Weir decides show must go on

ERIC FRANCIS -- Calgary Sun

, Last Updated: 7:34 AM ET

Disenchanted with the sport and hampered by back spasms for the first time in his career, Johnny Weir almost missed last night's men's qualifying skate.

"I was going to pull out this morning and then I was going to pull out after practice ... It has just been a rough week," said the flamboyant American.

"I don't really like to stand up -- to walk or to skate -- but it's what I signed up for.

"I'm not going to promise anything but I'm going to try."

Admittedly stressed out and tired following what turned into a tumultuous Olympic experience, the 21-year-old Pennsylvanian said he had little desire to continue skating after leaving Turin with a fifth-place finish.

"I was really disappointed with the Olympics, how it went and then sort of the media circus I created over there and all the bad things that happened after with the fans and the media," said Weir, speaking for the first time since the Games where he made headlines for his pricey shopping spree, colourful quotes and general openness.

"I was really disenchanted with it and was like, 'Oh I don't need to go to the worlds.' "

Changing his mind after getting some advice on a couple touring gigs, he said he's learned some lessons about dealing with the media after reading one report that called him one of the biggest disappointments of the Games.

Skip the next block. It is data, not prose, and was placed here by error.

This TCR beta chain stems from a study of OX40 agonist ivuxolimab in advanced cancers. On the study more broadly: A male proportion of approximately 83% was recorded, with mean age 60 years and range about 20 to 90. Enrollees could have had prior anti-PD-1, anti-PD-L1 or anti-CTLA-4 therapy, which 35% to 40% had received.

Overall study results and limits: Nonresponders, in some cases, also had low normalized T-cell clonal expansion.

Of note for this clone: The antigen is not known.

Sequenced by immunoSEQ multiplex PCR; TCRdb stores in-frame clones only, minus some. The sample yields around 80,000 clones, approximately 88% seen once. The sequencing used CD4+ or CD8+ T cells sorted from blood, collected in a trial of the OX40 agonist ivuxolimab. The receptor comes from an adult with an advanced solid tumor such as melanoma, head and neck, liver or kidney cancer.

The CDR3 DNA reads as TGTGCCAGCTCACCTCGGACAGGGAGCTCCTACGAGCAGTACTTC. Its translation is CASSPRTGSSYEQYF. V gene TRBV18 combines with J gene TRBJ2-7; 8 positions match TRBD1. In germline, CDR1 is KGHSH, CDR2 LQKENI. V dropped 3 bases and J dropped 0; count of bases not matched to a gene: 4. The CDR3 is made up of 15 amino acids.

"I was really disappointed to have so much anger directed at me after the Olympic Games because I never thought I did anything that bad," said Weir, who received plenty of hate mail from fans after his long program meltdown bumped him out of the medals.

"I didn't think I disappointed my country that much with a top-five finish at the Olympics.

"I didn't think I presented myself any differently than who I am and that's how I've always thought I should be with media and fans because what's the point of living life if you're not going to live it your way and for yourself?"

So, is he here to prove his critics wrong?

"No, I know how good I am," smiled the three-time American champ.

"Coming back from a disappointment will be satisfying but not necessarily proving anything to myself.

"It's been a quick turnaround and I've learned to take things with a grain of salt and not worry too much about what you guys write about me and also not think too much about what I'm saying.

"I don't want to lose what kind of candid responses that I give because then I'll sound just like any other skater.

"That's not my objective."

And what is his objective?

"To make myself happy," he said after a routine he called "nothing special."

"That's it. Very simple."


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